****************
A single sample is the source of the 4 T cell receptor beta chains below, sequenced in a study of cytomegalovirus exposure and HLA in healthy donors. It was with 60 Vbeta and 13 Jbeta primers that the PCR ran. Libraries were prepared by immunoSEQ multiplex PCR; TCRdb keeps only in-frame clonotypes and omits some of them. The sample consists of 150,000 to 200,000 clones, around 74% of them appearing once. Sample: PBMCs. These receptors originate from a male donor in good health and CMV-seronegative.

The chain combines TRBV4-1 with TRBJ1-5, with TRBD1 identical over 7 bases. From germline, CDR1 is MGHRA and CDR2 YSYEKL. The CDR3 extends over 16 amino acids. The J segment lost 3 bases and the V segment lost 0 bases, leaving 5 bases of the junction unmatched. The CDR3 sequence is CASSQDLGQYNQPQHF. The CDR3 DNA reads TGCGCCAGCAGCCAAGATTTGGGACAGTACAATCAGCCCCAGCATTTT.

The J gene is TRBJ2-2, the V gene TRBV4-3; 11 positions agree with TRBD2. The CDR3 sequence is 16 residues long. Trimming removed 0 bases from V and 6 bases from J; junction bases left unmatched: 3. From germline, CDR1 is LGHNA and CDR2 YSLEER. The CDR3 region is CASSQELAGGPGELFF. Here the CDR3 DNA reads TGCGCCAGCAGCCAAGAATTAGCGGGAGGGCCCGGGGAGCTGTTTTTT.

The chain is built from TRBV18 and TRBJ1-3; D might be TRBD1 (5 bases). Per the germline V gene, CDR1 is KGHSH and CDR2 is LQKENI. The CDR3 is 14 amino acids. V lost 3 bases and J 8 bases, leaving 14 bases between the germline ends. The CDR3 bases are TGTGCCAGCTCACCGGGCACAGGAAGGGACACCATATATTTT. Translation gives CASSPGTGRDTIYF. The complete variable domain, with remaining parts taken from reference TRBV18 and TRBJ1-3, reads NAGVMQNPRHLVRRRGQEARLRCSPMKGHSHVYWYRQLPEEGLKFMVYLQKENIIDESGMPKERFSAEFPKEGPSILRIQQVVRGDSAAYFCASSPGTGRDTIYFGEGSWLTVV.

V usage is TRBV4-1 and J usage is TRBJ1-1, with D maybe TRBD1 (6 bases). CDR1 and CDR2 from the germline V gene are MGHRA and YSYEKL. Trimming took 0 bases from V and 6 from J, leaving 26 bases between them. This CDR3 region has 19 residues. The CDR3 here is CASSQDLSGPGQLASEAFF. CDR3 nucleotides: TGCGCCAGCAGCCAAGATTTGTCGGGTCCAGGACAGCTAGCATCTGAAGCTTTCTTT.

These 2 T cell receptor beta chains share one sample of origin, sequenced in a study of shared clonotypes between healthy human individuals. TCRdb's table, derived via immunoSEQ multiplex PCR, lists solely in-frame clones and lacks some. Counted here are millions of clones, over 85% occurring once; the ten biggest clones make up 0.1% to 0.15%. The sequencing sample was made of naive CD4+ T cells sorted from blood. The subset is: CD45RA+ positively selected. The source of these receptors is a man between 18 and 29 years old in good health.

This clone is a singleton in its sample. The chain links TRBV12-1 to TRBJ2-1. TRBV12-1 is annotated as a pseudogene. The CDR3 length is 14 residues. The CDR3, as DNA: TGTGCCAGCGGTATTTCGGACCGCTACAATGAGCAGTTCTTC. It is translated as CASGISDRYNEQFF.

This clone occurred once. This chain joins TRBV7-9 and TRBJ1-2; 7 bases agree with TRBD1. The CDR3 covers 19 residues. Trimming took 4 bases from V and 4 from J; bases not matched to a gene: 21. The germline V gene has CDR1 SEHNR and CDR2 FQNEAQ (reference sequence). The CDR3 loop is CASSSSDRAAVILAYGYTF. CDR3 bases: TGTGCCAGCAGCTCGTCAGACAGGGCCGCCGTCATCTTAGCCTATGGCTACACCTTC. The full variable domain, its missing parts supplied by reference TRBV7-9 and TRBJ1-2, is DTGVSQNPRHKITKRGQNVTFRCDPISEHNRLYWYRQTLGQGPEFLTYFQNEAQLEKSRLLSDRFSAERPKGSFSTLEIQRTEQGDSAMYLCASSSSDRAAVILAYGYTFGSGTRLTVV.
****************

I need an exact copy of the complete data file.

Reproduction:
A single sample is the source of the 4 T cell receptor beta chains below, sequenced in a study of cytomegalovirus exposure and HLA in healthy donors. It was with 60 Vbeta and 13 Jbeta primers that the PCR ran. Libraries were prepared by immunoSEQ multiplex PCR; TCRdb keeps only in-frame clonotypes and omits some of them. The sample consists of 150,000 to 200,000 clones, around 74% of them appearing once. Sample: PBMCs. These receptors originate from a male donor in good health and CMV-seronegative.

The chain combines TRBV4-1 with TRBJ1-5, with TRBD1 identical over 7 bases. From germline, CDR1 is MGHRA and CDR2 YSYEKL. The CDR3 extends over 16 amino acids. The J segment lost 3 bases and the V segment lost 0 bases, leaving 5 bases of the junction unmatched. The CDR3 sequence is CASSQDLGQYNQPQHF. The CDR3 DNA reads TGCGCCAGCAGCCAAGATTTGGGACAGTACAATCAGCCCCAGCATTTT.

The J gene is TRBJ2-2, the V gene TRBV4-3; 11 positions agree with TRBD2. The CDR3 sequence is 16 residues long. Trimming removed 0 bases from V and 6 bases from J; junction bases left unmatched: 3. From germline, CDR1 is LGHNA and CDR2 YSLEER. The CDR3 region is CASSQELAGGPGELFF. Here the CDR3 DNA reads TGCGCCAGCAGCCAAGAATTAGCGGGAGGGCCCGGGGAGCTGTTTTTT.

The chain is built from TRBV18 and TRBJ1-3; D might be TRBD1 (5 bases). Per the germline V gene, CDR1 is KGHSH and CDR2 is LQKENI. The CDR3 is 14 amino acids. V lost 3 bases and J 8 bases, leaving 14 bases between the germline ends. The CDR3 bases are TGTGCCAGCTCACCGGGCACAGGAAGGGACACCATATATTTT. Translation gives CASSPGTGRDTIYF. The complete variable domain, with remaining parts taken from reference TRBV18 and TRBJ1-3, reads NAGVMQNPRHLVRRRGQEARLRCSPMKGHSHVYWYRQLPEEGLKFMVYLQKENIIDESGMPKERFSAEFPKEGPSILRIQQVVRGDSAAYFCASSPGTGRDTIYFGEGSWLTVV.

V usage is TRBV4-1 and J usage is TRBJ1-1, with D maybe TRBD1 (6 bases). CDR1 and CDR2 from the germline V gene are MGHRA and YSYEKL. Trimming took 0 bases from V and 6 from J, leaving 26 bases between them. This CDR3 region has 19 residues. The CDR3 here is CASSQDLSGPGQLASEAFF. CDR3 nucleotides: TGCGCCAGCAGCCAAGATTTGTCGGGTCCAGGACAGCTAGCATCTGAAGCTTTCTTT.

These 2 T cell receptor beta chains share one sample of origin, sequenced in a study of shared clonotypes between healthy human individuals. TCRdb's table, derived via immunoSEQ multiplex PCR, lists solely in-frame clones and lacks some. Counted here are millions of clones, over 85% occurring once; the ten biggest clones make up 0.1% to 0.15%. The sequencing sample was made of naive CD4+ T cells sorted from blood. The subset is: CD45RA+ positively selected. The source of these receptors is a man between 18 and 29 years old in good health.

This clone is a singleton in its sample. The chain links TRBV12-1 to TRBJ2-1. TRBV12-1 is annotated as a pseudogene. The CDR3 length is 14 residues. The CDR3, as DNA: TGTGCCAGCGGTATTTCGGACCGCTACAATGAGCAGTTCTTC. It is translated as CASGISDRYNEQFF.

This clone occurred once. This chain joins TRBV7-9 and TRBJ1-2; 7 bases agree with TRBD1. The CDR3 covers 19 residues. Trimming took 4 bases from V and 4 from J; bases not matched to a gene: 21. The germline V gene has CDR1 SEHNR and CDR2 FQNEAQ (reference sequence). The CDR3 loop is CASSSSDRAAVILAYGYTF. CDR3 bases: TGTGCCAGCAGCTCGTCAGACAGGGCCGCCGTCATCTTAGCCTATGGCTACACCTTC. The full variable domain, its missing parts supplied by reference TRBV7-9 and TRBJ1-2, is DTGVSQNPRHKITKRGQNVTFRCDPISEHNRLYWYRQTLGQGPEFLTYFQNEAQLEKSRLLSDRFSAERPKGSFSTLEIQRTEQGDSAMYLCASSSSDRAAVILAYGYTFGSGTRLTVV.